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Canonical Tag vs. Block in Robots.txt
Planet13

WebmasterWorld Senior Member planet13 us a WebmasterWorld Top Contributor of All Time Top Contributors Of The Month



 
Msg#: 4302977 posted 3:48 pm on Apr 23, 2011 (gmt 0)

Hi there, Everyone:

The product pages on my ecommerce web site are (by default) available via multiple versions of the URL (namely, a long query string version, and a short version).

For years, I have simply blocked the long query string URLs via the robots.txt file (The long query string URLs have a "virtual" directory in the URL, so I just block that virtual directory).

But with "trust" being such an important issue after the Panda updates, I wonder if it might be better to unblock those URLs in robots.txt and just let the canonical tag take care of it.

In webmastertools, under crawl diagnostics, it lists something like 700 URLs blocked by Robots.txt, and if it is something that is being measured by google, I can't help but think that they are somehow using that information for something.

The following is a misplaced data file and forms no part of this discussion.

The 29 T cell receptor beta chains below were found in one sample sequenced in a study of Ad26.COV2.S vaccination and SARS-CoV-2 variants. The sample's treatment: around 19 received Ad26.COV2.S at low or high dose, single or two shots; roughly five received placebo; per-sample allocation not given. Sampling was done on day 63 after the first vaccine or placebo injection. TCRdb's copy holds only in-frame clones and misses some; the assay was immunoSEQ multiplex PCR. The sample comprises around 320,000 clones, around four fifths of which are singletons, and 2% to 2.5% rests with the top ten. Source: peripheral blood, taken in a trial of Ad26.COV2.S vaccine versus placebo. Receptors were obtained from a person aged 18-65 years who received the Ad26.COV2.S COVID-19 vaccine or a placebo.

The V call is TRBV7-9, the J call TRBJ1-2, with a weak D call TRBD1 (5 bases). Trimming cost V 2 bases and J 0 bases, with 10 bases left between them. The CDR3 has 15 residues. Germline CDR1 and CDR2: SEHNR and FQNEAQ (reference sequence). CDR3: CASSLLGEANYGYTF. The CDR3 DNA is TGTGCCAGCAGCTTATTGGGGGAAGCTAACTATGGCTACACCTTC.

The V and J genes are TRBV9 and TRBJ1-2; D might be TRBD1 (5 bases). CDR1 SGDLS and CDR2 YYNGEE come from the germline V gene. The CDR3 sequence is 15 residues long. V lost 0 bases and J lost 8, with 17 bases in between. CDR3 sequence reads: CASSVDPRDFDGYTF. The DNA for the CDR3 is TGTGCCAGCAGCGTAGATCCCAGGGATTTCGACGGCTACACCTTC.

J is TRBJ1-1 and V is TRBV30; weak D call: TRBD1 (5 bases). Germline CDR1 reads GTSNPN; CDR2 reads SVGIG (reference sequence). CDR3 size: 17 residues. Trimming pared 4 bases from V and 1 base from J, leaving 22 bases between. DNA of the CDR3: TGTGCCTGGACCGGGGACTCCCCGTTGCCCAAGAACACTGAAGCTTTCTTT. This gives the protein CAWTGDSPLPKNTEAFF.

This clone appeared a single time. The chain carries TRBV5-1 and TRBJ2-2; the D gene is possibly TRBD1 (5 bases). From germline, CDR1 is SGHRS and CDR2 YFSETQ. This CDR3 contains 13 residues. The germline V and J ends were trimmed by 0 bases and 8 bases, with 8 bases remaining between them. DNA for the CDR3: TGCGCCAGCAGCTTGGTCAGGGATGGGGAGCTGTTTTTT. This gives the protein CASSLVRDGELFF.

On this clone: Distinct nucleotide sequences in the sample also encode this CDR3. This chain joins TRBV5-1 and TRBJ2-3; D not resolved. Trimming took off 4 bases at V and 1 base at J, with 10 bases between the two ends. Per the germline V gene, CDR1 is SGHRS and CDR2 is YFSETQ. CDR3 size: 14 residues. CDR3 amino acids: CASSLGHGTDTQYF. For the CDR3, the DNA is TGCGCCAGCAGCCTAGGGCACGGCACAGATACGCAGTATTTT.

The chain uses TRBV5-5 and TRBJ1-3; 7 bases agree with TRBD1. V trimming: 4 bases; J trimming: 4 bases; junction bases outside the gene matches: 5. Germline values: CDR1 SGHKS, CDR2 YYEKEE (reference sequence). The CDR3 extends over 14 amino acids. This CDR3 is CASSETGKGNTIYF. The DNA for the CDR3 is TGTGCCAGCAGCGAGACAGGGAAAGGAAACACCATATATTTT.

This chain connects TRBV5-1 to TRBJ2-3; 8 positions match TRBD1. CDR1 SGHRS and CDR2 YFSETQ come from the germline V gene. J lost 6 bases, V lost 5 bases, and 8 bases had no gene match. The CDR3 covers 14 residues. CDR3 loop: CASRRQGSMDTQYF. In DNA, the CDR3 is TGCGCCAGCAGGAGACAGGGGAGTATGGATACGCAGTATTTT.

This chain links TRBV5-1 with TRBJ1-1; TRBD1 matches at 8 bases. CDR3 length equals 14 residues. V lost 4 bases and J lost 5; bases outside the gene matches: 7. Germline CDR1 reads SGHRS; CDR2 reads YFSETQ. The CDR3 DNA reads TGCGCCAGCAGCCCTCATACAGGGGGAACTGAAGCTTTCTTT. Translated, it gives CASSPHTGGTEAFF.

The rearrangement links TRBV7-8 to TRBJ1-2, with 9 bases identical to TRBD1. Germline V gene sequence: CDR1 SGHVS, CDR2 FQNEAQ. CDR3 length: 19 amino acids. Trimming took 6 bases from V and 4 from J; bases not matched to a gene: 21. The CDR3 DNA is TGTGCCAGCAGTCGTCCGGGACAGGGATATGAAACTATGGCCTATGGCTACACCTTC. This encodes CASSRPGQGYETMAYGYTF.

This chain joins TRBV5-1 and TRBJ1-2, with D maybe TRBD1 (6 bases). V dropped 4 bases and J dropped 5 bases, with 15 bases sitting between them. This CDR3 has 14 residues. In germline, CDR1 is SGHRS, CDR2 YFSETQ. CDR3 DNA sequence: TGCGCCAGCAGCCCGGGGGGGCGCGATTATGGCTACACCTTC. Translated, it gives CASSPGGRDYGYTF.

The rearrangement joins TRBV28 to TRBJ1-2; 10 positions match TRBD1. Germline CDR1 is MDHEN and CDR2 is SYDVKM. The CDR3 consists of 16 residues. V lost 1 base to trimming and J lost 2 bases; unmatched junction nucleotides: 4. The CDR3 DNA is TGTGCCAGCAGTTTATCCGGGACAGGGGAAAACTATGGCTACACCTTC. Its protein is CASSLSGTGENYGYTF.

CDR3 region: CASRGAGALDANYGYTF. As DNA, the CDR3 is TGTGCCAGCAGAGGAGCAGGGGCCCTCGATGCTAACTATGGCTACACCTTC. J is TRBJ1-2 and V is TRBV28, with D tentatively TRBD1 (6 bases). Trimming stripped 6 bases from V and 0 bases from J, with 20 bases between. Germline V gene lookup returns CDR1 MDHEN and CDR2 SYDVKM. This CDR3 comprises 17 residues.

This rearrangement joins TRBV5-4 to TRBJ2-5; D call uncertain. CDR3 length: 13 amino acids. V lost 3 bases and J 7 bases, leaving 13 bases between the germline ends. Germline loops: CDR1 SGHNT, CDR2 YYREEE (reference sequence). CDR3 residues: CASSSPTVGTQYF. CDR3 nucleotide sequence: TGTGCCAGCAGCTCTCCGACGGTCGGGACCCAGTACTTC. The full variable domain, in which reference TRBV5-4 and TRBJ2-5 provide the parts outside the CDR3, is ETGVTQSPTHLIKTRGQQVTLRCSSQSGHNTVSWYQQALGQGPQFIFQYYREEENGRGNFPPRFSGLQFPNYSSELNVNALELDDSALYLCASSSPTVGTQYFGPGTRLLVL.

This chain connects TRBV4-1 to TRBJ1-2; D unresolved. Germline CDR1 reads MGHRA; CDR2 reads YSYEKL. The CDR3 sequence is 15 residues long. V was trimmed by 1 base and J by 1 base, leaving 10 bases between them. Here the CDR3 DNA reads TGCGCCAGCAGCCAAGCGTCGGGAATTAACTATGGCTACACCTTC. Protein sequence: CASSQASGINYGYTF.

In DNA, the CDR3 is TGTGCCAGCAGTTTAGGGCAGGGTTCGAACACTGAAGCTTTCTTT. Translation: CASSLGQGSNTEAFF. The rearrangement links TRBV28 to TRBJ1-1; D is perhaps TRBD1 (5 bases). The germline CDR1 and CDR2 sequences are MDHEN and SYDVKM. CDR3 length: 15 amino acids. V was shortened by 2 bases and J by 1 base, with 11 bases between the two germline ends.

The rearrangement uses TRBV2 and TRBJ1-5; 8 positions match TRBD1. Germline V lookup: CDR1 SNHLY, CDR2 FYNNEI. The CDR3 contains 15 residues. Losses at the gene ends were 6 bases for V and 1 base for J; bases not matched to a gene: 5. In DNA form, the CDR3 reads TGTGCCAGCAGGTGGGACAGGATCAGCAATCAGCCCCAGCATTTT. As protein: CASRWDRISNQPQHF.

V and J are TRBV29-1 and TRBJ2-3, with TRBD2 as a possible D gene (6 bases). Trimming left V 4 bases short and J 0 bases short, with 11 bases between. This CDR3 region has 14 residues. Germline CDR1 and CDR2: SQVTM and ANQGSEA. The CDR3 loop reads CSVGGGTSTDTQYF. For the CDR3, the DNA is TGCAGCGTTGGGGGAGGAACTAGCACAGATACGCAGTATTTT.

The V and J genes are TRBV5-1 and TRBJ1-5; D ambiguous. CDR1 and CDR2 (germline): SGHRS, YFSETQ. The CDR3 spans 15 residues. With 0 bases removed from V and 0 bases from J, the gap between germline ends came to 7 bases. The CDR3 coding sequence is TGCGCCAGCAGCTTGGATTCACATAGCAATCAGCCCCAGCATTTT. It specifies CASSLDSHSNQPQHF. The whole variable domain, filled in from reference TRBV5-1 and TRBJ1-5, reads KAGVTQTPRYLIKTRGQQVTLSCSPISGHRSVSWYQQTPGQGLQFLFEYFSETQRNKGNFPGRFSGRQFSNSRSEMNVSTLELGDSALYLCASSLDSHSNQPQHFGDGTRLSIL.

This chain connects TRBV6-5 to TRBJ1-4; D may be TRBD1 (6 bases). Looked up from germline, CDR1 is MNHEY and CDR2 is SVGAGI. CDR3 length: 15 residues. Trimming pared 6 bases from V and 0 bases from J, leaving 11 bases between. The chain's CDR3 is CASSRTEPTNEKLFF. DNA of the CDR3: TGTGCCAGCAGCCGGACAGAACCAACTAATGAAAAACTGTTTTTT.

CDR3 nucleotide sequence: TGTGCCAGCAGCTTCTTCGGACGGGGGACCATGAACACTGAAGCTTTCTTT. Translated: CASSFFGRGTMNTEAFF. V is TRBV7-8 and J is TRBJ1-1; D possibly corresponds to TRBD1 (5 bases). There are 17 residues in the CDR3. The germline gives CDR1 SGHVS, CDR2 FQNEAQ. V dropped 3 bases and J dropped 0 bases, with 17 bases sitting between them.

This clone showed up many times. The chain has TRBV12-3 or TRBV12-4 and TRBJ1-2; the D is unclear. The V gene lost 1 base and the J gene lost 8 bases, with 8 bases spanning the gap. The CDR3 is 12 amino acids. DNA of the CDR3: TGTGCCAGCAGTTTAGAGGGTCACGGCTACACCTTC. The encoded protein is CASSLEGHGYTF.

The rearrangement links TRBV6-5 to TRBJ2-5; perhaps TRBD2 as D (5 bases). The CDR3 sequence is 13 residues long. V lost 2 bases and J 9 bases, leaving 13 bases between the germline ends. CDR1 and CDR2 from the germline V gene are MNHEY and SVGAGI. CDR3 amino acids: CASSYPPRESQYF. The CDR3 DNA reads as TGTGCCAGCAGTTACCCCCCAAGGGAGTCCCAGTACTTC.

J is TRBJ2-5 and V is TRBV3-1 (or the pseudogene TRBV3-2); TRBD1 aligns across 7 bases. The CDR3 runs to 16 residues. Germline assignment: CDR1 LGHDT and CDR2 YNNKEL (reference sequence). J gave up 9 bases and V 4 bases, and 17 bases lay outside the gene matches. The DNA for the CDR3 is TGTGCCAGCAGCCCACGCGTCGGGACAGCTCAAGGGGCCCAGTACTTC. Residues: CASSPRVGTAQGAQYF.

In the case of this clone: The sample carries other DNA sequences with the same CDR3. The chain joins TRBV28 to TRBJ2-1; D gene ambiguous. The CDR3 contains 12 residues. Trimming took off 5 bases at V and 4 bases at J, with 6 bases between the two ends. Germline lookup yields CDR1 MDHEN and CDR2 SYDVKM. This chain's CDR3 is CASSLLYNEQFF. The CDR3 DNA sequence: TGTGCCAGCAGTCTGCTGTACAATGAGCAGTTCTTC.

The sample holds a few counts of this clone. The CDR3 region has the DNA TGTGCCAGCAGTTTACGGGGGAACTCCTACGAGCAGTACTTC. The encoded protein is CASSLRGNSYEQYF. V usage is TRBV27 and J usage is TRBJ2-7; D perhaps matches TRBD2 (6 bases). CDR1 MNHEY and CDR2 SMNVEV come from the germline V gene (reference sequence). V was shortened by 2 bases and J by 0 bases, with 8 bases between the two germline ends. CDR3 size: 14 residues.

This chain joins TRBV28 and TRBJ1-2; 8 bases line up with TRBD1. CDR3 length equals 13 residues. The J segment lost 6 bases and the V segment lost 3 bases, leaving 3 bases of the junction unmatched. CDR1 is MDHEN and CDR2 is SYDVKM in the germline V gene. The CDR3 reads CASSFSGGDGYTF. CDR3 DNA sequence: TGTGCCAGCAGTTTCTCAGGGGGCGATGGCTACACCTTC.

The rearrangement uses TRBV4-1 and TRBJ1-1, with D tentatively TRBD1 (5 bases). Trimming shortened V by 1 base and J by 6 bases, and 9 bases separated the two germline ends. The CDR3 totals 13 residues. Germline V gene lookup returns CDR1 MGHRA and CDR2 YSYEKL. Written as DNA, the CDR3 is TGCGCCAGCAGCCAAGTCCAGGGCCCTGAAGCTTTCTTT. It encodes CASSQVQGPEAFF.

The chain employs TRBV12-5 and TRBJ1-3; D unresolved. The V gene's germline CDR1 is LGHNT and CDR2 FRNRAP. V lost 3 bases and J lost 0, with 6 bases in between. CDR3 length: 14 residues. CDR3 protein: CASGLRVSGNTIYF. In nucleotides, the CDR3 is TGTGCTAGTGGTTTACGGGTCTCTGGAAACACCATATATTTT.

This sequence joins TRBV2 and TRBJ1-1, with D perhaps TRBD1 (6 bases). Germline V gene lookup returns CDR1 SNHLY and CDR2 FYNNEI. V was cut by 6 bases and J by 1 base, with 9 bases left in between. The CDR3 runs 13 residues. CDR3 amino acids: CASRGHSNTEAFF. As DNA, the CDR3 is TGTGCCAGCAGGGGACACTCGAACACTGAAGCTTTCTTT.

Planet13

WebmasterWorld Senior Member planet13 us a WebmasterWorld Top Contributor of All Time Top Contributors Of The Month



 
Msg#: 4302977 posted 7:45 pm on Apr 23, 2011 (gmt 0)

Hmmm... according to google, it looks like canonical link tag might be the way to go. From the following post at [googlewebmastercentral.blogspot.com...]

One item which is missing from this list is disallowing crawling of duplicate content with your robots.txt file. We now recommend not blocking access to duplicate content on your website, whether with a robots.txt file or other methods. Instead, use the rel="canonical" link element, the URL parameter handling tool, or 301 redirects. If access to duplicate content is entirely blocked, search engines effectively have to treat those URLs as separate, unique pages since they cannot know that they're actually just different URLs for the same content.


Anyone have any opinions before I drop the robots.txt disallow and rely on the canonical tag?

g1smd